The Doric column is generally viewed as the simplest form of the Greek columnar structure; here illustrated in (1) Johann Georg Sulzer, Allgemeine Theorie der Schönen Künste in einzelnen, nach alphabetischer Ordnung der Kunstwörter auf einander folgenden, Artikeln abgehandelt (Leipzig 1792), vol. 1, 703, an author Schelling cites in the Philosophy of Art; and (2) Joachim von Sandrart and Johann Jacob Volkmann, Teutsche Academie der Bau- Bildhauer- und Maler-Kunst, worinn die Regeln und Lehrsätze dieser Künste gegeben, nicht weniger zu mehrerer Erläuterung die besten Exempel der alten und neuen Künstler in Kupfer beygefüget worden, wie solche in Rom auf das genaueste abgezeichnet sind, vol. 1:1 (Nürnberg 1768), plate 5:
In the Philosophy of Art, 172, Schelling remarks:
Gothic architecture is completely naturalistic and crude, a mere direct imitation of nature in which nothing recalls intentional, free art. The first, still rather crude Doric column depicting a hewed tree trunk already elevates one into the realm of art by imitating the mechanical treatment through free art, thus presenting the latter as being elevated above need and necessity and directed toward only that which is beautiful and significant in itself.
The form itself expresses the suggested origin of the Doric column and the reversal of that taste that imitated crude nature. Gothic sensibility, because it portrays the tree yet unformed, must make the base narrow and expand the upper parts. The Doric column, like the hewed trunk, is broader toward the bottom and tapers toward the top. Here the plant is made into an allegory of the animal realm precisely because the crude mold of nature in it is suspended, thereby suggesting that the plant is not there for its own sake, but rather in order to signify something else. Back.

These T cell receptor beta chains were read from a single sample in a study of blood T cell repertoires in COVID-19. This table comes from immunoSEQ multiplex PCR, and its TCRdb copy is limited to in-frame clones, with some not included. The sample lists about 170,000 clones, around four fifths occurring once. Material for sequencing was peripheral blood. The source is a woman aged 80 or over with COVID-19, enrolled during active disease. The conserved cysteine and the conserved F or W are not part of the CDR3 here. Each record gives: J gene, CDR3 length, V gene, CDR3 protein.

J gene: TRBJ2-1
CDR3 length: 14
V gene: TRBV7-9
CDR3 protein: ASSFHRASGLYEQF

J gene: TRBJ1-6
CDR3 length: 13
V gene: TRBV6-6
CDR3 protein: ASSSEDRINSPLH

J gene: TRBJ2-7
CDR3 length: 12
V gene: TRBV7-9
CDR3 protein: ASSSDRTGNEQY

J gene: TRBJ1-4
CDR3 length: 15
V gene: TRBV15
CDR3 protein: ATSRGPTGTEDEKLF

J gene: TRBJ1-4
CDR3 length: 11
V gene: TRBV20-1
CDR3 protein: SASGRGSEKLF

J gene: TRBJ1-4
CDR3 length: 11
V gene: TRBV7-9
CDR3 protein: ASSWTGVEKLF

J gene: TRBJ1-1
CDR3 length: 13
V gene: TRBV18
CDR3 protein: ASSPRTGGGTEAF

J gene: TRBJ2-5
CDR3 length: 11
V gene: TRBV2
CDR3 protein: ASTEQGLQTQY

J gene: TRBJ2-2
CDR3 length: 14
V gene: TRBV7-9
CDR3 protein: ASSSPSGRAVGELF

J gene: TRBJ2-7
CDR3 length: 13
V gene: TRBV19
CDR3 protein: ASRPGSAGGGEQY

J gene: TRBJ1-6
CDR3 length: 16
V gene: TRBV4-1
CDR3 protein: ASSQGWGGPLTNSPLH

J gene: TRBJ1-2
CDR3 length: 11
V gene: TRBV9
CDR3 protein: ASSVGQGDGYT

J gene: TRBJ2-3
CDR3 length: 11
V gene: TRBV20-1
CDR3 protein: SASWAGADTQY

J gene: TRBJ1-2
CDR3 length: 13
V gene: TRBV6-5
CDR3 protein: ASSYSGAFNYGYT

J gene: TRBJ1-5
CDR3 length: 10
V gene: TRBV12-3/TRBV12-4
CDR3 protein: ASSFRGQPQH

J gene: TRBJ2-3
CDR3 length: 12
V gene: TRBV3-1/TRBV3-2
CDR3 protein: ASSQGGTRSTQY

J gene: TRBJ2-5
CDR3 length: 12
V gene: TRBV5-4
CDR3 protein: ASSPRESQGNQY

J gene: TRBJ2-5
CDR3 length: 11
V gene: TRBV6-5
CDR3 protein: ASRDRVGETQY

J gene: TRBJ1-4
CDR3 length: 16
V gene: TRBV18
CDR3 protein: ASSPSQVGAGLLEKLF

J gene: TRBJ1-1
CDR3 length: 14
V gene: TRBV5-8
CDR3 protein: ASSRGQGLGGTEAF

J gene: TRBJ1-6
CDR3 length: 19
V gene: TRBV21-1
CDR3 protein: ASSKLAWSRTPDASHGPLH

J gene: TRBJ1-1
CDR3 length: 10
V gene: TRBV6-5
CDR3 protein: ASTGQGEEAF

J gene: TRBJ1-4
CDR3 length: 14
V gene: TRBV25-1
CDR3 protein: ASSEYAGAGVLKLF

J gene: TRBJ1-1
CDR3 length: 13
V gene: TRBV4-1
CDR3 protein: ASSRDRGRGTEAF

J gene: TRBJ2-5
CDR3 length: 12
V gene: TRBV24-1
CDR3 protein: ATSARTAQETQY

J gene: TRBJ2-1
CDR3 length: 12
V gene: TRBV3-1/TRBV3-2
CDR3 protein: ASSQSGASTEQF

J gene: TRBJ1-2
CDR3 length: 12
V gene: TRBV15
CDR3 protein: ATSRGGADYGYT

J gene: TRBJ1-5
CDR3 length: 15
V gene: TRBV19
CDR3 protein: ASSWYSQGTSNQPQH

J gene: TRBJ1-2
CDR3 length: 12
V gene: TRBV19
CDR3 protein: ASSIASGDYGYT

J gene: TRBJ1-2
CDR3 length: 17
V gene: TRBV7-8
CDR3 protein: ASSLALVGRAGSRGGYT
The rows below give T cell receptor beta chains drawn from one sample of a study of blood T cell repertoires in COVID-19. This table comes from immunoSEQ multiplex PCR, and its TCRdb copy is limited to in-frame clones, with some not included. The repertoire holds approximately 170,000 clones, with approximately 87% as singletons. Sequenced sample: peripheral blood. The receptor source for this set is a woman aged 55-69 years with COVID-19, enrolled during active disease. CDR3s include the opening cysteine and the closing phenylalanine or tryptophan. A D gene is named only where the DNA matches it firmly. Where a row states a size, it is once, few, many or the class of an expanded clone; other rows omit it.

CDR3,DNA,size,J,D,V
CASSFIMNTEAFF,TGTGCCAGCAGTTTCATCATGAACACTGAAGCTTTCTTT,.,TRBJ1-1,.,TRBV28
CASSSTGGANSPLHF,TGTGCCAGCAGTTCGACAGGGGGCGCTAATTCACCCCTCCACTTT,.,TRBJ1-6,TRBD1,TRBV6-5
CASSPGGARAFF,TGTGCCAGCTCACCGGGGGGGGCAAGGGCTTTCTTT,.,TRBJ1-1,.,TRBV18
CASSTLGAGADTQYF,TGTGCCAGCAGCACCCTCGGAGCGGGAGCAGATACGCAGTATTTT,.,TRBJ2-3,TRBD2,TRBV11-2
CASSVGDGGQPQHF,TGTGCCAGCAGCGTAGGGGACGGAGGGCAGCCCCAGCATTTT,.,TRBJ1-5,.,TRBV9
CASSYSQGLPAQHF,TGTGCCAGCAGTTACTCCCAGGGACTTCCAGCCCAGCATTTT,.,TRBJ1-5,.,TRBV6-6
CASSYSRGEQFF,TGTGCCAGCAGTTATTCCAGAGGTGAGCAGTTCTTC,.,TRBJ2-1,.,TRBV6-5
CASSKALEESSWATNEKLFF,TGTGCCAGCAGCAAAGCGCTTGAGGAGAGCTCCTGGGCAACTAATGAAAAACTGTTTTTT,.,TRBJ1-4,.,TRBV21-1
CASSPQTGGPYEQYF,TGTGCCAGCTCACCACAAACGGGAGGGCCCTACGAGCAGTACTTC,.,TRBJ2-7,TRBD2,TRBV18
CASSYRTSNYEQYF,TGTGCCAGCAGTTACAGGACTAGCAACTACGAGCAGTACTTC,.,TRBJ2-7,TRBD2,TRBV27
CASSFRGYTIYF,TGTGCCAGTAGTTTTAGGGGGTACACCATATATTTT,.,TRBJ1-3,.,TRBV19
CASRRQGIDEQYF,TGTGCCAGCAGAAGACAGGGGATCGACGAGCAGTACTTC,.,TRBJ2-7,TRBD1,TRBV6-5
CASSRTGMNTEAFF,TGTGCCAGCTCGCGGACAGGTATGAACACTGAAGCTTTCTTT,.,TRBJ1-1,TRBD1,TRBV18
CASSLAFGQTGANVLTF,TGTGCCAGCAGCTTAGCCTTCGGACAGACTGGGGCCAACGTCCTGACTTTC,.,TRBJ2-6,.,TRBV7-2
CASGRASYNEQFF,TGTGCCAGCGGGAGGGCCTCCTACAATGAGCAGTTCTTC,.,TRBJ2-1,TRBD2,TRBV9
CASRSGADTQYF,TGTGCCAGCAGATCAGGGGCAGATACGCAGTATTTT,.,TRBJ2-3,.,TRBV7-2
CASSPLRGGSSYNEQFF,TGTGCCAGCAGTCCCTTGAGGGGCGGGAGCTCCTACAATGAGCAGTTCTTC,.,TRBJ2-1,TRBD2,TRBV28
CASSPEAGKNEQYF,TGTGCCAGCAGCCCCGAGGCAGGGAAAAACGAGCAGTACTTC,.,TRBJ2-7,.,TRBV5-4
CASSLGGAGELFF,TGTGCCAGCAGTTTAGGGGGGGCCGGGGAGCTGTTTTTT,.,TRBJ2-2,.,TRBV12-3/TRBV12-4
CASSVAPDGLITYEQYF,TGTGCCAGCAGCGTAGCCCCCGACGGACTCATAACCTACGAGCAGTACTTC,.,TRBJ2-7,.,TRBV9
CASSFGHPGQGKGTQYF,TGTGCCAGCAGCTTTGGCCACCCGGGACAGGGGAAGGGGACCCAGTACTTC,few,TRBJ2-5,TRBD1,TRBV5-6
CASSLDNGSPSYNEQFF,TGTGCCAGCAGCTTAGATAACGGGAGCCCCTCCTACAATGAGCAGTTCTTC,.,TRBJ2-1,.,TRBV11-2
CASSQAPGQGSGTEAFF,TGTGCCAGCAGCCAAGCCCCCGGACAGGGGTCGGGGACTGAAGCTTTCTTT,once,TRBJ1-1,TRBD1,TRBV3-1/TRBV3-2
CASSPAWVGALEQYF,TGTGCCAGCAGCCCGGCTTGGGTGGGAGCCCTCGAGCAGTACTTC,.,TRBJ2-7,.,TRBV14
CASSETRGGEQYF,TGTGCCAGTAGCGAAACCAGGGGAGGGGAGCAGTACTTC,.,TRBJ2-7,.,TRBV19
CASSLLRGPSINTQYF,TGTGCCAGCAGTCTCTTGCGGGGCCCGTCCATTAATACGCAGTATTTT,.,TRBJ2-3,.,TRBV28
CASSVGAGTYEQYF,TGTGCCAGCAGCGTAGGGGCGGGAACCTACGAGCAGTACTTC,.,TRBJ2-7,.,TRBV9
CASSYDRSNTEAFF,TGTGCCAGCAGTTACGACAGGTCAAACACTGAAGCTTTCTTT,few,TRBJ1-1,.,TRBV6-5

Vorlesungen 1:260–370, esp. Wilhelm’s introductory remarks 1:260–69, and his discussion beginning on 1:284.
Here a depiction of “poesy” from the period Jean Baptiste Grease, La Poesie [ca. 1768–90]; Herzog Anton Ulrich-Museum; Museums./Signatur FAMoitte AB 3.4):
 Schelling discusses this issue in section 64 of the Philosophy of Art:
The real side of genius, or that unity that constitutes the informing of the infinite into the finite, can be called poesy in the narrower sense; the ideal side, or that unity that constitutes the informing of the finite into the infinite, can be called the art within art.